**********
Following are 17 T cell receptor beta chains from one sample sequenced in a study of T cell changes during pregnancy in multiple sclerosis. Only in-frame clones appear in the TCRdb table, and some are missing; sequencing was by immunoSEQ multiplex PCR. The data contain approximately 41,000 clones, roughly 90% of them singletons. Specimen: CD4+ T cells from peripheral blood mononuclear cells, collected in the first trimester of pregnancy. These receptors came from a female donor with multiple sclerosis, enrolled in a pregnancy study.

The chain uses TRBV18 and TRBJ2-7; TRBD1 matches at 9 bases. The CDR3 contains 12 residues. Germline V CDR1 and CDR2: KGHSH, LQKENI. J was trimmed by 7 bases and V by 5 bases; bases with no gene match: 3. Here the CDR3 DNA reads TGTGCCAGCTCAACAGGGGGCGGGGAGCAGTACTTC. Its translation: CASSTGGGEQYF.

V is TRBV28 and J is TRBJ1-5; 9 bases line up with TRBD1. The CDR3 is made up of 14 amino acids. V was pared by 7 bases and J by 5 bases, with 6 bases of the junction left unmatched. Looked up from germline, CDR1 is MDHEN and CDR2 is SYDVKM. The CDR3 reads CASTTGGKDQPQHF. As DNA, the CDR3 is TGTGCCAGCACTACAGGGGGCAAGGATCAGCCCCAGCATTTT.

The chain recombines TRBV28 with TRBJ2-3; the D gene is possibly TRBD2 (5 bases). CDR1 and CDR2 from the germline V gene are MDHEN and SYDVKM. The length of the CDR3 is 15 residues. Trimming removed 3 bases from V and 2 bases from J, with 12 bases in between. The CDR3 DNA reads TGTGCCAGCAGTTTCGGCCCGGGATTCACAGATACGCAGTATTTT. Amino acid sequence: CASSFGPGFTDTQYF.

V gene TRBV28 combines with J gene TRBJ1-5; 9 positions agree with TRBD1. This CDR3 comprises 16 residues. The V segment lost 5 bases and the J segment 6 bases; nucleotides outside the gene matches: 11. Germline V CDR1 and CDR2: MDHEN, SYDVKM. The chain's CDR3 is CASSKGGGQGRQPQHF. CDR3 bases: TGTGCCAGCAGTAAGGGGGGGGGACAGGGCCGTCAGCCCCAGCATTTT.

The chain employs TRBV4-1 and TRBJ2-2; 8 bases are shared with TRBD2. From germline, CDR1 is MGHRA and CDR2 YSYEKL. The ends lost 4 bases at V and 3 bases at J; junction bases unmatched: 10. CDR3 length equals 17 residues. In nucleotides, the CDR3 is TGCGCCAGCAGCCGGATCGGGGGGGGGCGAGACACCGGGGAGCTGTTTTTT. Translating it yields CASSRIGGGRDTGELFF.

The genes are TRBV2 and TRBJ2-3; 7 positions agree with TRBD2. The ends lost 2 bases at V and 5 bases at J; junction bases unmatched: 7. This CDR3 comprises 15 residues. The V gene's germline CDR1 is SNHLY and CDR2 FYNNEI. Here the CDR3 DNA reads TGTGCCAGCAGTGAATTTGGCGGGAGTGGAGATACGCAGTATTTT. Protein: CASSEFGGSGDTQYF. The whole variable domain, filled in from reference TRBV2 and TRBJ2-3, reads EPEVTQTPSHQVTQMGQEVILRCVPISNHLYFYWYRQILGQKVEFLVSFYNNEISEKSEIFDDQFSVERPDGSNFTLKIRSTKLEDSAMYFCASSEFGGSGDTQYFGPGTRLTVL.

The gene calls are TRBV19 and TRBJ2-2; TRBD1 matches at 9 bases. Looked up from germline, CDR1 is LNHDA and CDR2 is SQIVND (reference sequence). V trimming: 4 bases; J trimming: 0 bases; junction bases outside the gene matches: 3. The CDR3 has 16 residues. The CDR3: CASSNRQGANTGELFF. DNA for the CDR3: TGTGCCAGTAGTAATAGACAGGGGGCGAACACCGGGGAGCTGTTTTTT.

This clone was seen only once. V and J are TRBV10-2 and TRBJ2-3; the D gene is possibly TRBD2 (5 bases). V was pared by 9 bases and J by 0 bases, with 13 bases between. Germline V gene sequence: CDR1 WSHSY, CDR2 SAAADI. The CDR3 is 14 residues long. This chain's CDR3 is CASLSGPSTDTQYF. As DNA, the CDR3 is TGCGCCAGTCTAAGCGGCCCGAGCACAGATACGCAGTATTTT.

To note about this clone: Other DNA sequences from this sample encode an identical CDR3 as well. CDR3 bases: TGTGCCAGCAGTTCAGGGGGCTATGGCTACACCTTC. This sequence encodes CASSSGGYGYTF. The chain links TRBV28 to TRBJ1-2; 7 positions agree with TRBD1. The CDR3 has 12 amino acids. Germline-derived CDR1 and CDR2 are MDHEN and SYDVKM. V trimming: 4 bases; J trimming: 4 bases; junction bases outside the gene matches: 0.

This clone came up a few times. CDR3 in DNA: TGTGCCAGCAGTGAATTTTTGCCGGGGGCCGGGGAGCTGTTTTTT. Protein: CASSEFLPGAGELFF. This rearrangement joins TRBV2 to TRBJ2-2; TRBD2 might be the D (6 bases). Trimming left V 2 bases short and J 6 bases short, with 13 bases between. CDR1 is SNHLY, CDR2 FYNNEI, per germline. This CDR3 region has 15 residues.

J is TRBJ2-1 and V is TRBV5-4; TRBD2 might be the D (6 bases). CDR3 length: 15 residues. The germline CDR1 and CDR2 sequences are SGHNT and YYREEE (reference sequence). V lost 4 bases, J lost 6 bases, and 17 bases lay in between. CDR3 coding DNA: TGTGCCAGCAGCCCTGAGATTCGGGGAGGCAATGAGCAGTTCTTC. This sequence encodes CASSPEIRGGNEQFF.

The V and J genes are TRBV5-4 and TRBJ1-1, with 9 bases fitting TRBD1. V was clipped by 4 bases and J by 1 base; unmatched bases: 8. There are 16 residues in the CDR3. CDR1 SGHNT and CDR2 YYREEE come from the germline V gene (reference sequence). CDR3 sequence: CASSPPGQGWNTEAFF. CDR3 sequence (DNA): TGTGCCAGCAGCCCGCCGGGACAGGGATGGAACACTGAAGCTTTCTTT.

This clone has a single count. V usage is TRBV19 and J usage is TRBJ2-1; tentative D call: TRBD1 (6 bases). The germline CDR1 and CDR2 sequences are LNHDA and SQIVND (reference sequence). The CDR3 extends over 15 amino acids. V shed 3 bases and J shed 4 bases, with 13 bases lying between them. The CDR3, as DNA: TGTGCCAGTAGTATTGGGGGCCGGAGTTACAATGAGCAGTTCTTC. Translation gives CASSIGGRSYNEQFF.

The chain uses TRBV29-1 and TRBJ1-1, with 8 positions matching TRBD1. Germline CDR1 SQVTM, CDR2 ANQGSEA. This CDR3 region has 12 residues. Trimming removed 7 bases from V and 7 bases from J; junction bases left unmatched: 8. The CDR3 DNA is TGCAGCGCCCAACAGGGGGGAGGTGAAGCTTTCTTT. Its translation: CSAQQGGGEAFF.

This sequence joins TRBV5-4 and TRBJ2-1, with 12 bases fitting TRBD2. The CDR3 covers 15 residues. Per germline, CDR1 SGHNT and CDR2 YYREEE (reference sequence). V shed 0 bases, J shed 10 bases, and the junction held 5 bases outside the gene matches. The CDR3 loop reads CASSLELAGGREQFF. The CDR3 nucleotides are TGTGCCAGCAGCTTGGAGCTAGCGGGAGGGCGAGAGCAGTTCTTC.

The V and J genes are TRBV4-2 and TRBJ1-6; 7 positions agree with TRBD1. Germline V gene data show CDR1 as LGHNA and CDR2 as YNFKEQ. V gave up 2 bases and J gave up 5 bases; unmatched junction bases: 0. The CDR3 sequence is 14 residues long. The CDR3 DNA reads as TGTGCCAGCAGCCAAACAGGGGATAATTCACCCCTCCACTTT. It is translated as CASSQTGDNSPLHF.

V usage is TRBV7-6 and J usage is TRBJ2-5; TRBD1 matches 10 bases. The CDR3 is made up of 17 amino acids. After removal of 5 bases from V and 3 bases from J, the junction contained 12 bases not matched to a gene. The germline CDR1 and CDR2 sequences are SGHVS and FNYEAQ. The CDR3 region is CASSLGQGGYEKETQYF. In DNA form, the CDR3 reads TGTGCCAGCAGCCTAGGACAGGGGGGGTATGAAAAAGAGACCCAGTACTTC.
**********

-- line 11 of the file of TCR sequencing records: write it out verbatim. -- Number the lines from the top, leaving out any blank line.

This clone came up a few times. CDR3 in DNA: TGTGCCAGCAGTGAATTTTTGCCGGGGGCCGGGGAGCTGTTTTTT. Protein: CASSEFLPGAGELFF. This rearrangement joins TRBV2 to TRBJ2-2; TRBD2 might be the D (6 bases). Trimming left V 2 bases short and J 6 bases short, with 13 bases between. CDR1 is SNHLY, CDR2 FYNNEI, per germline. This CDR3 region has 15 residues.